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ΠΦΥ -Εκπαίδευση => Αποσπάσματα από τον έντυπο & ηλεκτρονικό τύπο => Μήνυμα ξεκίνησε από: Argirios Argiriou στις 17 Μαρτίου 2015, 21:47:26

Τίτλος: Κατευθυντήριες οδηγίες για ανεπίπλοκες ουρολοιμώξεις.
Αποστολή από: Argirios Argiriou στις 17 Μαρτίου 2015, 21:47:26
November 18, 2014
Evidence-Based Recommendations for Diagnosing and Treating Uncomplicated Urinary Tract Infections
Thomas L. Schwenk, MD reviewing Grigoryan L et al. JAMA 2014 Oct 22/29.

UTIs can be diagnosed without office visits or urine cultures; treatment with simple first-line antibiotics is best.

To address best practices on outpatient diagnosis and treatment of urinary tract infections (UTIs) in light of concern about increasing antibiotic resistance, researchers conducted an evidence review of 44 randomized, controlled trials; observational cohort studies; and systematic reviews. These studies focused largely on uncomplicated UTIs in younger women (age, ≤65). Key findings from the evidence review are:

    UTIs can be diagnosed in patients without known anatomic urinary tract abnormalities, recent urinary tract instrumentation, or systemic illness if they exhibit at least two of three cardinal symptoms — dysuria, urgency, or frequency along with absence of vaginal discharge.

    Neither urine dipstick testing for leukocyte esterase nor urine culture enhances diagnostic sensitivity. ( !! )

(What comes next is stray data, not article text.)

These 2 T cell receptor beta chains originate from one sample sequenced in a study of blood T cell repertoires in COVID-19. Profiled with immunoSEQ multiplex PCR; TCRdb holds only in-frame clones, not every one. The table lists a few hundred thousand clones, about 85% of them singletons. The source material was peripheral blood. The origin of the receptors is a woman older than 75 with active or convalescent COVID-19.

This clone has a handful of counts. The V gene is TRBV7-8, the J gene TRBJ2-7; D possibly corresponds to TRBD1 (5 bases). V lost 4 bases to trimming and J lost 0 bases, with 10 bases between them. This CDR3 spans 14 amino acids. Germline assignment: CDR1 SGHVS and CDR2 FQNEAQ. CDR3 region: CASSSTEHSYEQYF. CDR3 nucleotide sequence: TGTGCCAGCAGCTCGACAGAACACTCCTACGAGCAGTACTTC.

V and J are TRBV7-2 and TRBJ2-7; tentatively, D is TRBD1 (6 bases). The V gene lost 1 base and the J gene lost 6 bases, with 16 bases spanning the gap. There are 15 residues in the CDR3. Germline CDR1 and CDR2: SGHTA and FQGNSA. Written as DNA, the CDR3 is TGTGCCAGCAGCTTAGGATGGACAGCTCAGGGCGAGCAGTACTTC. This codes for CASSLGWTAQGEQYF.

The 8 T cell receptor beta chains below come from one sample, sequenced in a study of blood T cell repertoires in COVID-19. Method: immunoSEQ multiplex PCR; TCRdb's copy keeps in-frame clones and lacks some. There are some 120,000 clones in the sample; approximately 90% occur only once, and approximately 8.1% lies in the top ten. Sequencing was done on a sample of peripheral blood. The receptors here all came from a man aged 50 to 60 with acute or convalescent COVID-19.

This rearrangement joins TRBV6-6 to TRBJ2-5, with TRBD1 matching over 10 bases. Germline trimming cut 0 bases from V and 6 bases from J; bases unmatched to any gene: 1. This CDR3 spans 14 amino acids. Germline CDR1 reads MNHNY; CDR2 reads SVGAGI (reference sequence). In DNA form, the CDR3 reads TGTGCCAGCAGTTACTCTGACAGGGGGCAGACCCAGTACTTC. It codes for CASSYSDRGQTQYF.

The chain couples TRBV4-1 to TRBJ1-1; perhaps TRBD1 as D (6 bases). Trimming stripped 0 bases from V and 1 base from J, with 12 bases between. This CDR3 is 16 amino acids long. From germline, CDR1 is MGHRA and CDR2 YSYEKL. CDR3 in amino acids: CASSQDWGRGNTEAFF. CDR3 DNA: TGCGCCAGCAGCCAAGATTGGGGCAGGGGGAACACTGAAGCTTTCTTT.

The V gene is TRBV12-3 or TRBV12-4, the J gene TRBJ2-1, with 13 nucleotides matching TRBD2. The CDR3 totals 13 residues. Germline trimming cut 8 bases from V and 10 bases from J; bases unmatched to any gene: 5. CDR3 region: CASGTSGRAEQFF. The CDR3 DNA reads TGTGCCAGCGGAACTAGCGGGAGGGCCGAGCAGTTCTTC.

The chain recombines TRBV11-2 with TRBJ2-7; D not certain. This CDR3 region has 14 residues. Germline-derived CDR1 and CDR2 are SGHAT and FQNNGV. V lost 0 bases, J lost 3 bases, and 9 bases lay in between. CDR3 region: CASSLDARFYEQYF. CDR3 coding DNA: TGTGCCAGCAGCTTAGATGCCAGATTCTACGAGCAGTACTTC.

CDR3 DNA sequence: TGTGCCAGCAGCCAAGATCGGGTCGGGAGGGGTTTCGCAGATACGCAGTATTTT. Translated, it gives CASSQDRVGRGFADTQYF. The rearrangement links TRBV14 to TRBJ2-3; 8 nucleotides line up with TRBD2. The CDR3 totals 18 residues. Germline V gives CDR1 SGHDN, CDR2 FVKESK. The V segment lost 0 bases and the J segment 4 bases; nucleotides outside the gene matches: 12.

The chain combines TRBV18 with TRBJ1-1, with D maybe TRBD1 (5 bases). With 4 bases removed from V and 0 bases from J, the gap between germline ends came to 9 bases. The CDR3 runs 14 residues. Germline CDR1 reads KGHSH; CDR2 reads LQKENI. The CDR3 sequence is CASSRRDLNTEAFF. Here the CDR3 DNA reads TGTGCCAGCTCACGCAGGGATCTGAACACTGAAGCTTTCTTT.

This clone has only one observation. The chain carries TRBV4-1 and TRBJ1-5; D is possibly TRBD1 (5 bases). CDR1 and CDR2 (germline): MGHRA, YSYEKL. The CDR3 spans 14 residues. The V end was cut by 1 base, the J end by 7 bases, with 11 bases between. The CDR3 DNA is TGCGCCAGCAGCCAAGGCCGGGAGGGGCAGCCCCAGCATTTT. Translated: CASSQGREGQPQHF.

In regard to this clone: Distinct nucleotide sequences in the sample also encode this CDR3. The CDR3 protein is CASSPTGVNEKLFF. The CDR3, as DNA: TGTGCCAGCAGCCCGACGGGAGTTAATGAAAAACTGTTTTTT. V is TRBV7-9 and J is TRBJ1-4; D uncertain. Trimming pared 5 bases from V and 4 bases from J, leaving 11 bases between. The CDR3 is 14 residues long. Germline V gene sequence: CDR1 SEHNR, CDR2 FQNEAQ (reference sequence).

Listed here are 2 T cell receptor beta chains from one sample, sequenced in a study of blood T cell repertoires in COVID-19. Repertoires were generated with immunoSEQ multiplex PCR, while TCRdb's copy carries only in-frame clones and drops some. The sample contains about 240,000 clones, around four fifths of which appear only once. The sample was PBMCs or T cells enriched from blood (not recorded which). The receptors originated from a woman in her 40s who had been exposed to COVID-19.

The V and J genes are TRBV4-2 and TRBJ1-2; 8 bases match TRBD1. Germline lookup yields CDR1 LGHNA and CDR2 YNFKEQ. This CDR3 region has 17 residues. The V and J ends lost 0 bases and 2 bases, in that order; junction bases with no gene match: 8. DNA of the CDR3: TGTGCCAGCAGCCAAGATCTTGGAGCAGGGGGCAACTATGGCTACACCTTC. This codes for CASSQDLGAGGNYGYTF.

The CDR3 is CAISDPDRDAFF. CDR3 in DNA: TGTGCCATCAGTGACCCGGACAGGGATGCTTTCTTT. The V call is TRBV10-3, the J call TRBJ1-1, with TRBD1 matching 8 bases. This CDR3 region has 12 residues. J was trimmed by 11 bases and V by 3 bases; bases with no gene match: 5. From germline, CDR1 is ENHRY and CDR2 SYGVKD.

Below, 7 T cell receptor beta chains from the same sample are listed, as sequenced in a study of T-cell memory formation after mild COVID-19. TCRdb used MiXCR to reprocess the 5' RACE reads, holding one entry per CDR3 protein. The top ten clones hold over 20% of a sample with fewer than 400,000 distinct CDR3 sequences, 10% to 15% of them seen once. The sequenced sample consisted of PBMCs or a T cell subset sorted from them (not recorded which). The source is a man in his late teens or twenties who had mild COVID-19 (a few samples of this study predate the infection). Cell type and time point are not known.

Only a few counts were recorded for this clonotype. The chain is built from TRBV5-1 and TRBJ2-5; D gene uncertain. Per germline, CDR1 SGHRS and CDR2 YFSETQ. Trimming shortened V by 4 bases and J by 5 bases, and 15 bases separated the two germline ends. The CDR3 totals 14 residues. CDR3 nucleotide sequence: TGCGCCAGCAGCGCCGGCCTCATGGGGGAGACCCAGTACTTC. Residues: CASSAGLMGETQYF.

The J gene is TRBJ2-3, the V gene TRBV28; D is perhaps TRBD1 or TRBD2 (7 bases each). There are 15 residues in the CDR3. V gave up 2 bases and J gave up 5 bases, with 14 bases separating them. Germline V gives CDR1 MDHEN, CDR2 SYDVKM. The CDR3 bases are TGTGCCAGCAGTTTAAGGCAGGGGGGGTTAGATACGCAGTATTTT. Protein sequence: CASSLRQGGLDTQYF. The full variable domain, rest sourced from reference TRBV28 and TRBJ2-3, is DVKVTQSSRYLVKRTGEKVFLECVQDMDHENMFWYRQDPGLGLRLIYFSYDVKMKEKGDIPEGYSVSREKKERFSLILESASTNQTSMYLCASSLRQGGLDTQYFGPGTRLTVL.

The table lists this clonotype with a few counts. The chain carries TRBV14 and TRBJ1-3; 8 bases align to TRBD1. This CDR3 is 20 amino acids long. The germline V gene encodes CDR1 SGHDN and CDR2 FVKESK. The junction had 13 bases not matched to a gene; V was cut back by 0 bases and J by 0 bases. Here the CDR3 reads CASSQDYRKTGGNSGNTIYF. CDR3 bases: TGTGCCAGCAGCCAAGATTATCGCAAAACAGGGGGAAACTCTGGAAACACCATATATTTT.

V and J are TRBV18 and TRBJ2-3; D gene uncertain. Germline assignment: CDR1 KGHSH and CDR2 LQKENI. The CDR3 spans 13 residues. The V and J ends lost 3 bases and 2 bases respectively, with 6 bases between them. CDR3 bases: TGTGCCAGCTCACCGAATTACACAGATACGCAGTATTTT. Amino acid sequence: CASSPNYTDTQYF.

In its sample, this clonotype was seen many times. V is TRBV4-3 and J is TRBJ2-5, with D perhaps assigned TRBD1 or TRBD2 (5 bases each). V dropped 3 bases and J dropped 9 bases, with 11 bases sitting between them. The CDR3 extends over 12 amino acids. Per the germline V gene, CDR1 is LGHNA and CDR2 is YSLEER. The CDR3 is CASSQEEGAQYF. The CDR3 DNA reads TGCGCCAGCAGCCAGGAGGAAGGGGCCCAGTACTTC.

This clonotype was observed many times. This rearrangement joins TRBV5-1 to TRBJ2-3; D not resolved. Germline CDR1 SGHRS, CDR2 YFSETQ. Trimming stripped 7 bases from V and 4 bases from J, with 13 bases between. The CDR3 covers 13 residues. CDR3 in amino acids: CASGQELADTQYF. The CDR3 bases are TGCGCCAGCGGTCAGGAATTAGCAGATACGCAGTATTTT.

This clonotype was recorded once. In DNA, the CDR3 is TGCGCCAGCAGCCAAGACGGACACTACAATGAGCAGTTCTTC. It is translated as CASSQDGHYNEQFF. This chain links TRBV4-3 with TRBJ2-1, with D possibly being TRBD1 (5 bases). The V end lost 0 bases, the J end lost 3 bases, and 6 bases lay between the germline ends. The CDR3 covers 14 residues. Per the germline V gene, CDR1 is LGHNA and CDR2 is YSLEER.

Telephone-based protocols have outcomes similar to office-based diagnosis and treatment, and such methods often are preferred by patients. Patients with histories of uncomplicated UTIs can be taught to self-diagnose and initiate therapy. ( !!! )

    The most appropriate antibiotic choices are trimethoprim-sulfamethoxazole (160/800 mg twice daily for 3 to 7 days), nitrofurantoin (100 mg twice daily for 5 to 7 days), or fosfomycin (Monurol; 3 g in a single dose; used rarely by U.S. physicians and much more expensive than the other choices). Fluoroquinolones offered no advantage in cure rates; β-lactam antibiotics, such as amoxicillin-clavulanate, are less effective than the first-line recommendations. Most patients who delay antibiotic treatment to encourage spontaneous resolution eventually receive antibiotics and have longer times to resolution. Men with uncomplicated UTIs should be treated as above but for 7 to 14 days.


These recommendations are consistent with those of other expert guidelines. The antibiotic recommendations often are violated (particularly regarding inappropriate use of fluoroquinolones), but in real-world practices, we often find adherence difficult, especially in middle-aged and older patients. For example, many patients have sulfa allergies or take medications that can increase sulfa toxicity (NEJM JW Gen Med Nov 7 2014), and nitrofurantoin is contraindicated in patients with glomerular filtration rates <60 mL/minute/1.73 m2.

Editor Disclosures at Time of Publication

Disclosures for Thomas L. Schwenk, MD at time of publication Editorial boards UpToDate


    Grigoryan L et al. Diagnosis and management of urinary tract infections in the outpatient settings: A review. JAMA 2014 Oct 22/29; 312:1677. (

    PubMed abstract (Free)

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